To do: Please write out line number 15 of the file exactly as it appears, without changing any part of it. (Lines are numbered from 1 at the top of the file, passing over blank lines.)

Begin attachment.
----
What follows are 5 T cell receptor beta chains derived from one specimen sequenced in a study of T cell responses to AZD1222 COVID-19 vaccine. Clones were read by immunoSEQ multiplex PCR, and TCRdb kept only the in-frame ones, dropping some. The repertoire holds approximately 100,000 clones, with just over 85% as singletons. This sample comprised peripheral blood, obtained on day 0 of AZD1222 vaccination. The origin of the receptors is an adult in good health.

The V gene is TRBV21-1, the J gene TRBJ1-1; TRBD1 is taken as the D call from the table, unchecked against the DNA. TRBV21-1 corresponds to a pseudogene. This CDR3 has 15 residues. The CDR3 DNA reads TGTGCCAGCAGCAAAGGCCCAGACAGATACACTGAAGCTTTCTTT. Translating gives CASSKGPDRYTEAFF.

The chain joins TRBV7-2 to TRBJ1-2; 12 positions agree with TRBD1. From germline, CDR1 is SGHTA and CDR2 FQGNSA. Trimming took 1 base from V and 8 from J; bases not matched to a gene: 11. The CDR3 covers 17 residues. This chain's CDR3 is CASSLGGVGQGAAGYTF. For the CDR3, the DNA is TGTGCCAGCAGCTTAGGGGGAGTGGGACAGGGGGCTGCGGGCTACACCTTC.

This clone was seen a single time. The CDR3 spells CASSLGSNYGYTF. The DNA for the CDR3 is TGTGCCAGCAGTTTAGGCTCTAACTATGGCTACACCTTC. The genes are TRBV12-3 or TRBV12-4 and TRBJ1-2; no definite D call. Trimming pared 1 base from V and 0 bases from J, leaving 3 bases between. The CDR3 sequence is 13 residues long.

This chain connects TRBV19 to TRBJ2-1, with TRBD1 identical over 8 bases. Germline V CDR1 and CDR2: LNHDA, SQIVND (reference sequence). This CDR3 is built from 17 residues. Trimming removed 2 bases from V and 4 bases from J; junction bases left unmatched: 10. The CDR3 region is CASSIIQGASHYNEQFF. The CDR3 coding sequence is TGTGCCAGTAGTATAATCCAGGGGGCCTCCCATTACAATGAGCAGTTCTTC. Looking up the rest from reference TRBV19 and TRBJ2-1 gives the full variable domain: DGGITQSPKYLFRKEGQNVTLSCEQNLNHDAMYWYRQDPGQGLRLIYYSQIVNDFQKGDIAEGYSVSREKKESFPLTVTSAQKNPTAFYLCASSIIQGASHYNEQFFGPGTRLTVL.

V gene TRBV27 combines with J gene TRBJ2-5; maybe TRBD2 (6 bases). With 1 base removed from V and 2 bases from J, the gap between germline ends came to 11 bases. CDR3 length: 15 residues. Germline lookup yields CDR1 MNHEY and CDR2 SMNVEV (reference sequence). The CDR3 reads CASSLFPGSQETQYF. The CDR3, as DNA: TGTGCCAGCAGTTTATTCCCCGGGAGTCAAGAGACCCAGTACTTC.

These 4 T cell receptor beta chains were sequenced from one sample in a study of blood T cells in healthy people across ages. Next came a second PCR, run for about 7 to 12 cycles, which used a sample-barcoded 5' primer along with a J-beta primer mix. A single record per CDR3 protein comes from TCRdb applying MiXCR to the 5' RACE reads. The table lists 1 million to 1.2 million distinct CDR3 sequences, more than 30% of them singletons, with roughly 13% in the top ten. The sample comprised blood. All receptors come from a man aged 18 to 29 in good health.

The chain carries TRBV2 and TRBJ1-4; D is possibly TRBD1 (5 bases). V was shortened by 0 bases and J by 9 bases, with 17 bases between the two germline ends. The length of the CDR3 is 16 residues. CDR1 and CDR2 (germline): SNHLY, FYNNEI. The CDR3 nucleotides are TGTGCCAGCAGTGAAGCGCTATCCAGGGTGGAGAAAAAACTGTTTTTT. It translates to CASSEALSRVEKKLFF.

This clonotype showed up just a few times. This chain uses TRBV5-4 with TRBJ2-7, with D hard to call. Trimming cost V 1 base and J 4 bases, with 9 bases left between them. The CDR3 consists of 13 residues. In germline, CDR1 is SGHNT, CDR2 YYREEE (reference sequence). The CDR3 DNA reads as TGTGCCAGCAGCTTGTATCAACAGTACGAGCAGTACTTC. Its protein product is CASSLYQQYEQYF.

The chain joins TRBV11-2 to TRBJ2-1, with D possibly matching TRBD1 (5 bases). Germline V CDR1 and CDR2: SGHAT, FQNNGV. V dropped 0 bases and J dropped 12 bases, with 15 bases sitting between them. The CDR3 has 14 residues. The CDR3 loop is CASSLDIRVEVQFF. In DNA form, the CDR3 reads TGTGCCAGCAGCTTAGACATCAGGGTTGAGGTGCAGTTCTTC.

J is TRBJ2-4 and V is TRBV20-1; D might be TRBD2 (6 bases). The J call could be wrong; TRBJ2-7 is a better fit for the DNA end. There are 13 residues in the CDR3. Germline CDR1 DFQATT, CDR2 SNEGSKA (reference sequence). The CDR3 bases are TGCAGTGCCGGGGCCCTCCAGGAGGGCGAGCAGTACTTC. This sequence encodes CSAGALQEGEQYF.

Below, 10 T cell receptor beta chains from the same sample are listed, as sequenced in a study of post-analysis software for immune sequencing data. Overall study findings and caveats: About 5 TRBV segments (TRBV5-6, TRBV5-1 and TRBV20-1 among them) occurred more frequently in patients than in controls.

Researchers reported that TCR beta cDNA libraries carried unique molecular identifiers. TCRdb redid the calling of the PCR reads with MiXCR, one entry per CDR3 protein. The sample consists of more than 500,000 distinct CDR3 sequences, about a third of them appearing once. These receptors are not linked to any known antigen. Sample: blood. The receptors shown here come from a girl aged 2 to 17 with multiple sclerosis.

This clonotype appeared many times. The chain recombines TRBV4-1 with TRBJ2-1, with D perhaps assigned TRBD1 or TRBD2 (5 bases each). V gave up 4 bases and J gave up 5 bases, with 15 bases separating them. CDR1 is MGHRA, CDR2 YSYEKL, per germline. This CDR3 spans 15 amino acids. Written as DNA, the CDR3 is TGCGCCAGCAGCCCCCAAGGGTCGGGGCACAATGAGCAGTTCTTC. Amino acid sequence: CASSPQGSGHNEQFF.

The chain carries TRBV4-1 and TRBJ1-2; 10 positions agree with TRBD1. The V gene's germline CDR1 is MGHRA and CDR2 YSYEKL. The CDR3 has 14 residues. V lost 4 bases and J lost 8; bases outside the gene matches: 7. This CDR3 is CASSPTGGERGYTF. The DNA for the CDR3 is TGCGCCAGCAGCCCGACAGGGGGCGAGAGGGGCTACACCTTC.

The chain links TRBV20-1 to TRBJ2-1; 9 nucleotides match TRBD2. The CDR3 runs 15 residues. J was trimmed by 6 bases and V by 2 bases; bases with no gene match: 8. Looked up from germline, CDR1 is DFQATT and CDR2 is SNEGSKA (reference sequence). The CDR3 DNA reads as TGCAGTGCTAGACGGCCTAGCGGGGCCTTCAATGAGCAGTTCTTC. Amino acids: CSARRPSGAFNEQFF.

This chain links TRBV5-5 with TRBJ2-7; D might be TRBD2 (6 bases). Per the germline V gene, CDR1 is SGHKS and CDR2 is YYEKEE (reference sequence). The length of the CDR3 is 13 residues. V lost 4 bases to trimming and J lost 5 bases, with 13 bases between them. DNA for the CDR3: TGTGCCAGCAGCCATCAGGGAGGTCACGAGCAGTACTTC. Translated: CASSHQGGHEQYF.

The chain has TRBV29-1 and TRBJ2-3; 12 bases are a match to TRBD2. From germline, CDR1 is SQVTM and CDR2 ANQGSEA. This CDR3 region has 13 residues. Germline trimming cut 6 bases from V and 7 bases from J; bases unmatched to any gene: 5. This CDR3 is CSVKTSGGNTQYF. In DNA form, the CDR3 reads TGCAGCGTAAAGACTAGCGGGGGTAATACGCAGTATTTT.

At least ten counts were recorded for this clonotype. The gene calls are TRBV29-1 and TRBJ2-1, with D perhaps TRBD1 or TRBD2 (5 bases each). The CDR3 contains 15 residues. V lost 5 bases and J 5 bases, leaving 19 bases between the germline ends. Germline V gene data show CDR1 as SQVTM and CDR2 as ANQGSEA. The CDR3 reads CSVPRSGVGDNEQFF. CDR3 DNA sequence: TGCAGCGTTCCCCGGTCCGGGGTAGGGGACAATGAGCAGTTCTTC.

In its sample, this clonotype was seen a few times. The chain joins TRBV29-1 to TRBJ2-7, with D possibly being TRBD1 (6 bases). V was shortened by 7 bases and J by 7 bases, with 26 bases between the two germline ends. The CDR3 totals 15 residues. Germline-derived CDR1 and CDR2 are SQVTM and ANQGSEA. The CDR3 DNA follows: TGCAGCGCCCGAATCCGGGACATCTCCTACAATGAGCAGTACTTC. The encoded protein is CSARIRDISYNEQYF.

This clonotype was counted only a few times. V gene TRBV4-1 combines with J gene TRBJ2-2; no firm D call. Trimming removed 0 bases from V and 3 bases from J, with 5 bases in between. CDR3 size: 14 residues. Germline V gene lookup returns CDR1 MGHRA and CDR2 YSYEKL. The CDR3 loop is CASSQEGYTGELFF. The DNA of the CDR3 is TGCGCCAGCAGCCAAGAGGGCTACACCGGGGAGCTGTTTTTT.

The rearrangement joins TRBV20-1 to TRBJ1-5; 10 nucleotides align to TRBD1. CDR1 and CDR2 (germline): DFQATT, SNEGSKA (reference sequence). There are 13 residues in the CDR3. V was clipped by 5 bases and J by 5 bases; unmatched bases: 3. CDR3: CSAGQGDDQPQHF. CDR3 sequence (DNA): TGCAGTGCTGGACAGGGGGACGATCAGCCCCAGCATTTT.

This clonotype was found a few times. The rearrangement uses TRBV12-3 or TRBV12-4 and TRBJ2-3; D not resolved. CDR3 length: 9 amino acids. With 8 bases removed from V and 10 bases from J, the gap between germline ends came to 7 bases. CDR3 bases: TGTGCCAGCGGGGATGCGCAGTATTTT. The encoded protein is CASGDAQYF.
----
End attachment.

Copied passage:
The chain carries TRBV4-1 and TRBJ1-2; 10 positions agree with TRBD1. The V gene's germline CDR1 is MGHRA and CDR2 YSYEKL. The CDR3 has 14 residues. V lost 4 bases and J lost 8; bases outside the gene matches: 7. This CDR3 is CASSPTGGERGYTF. The DNA for the CDR3 is TGCGCCAGCAGCCCGACAGGGGGCGAGAGGGGCTACACCTTC.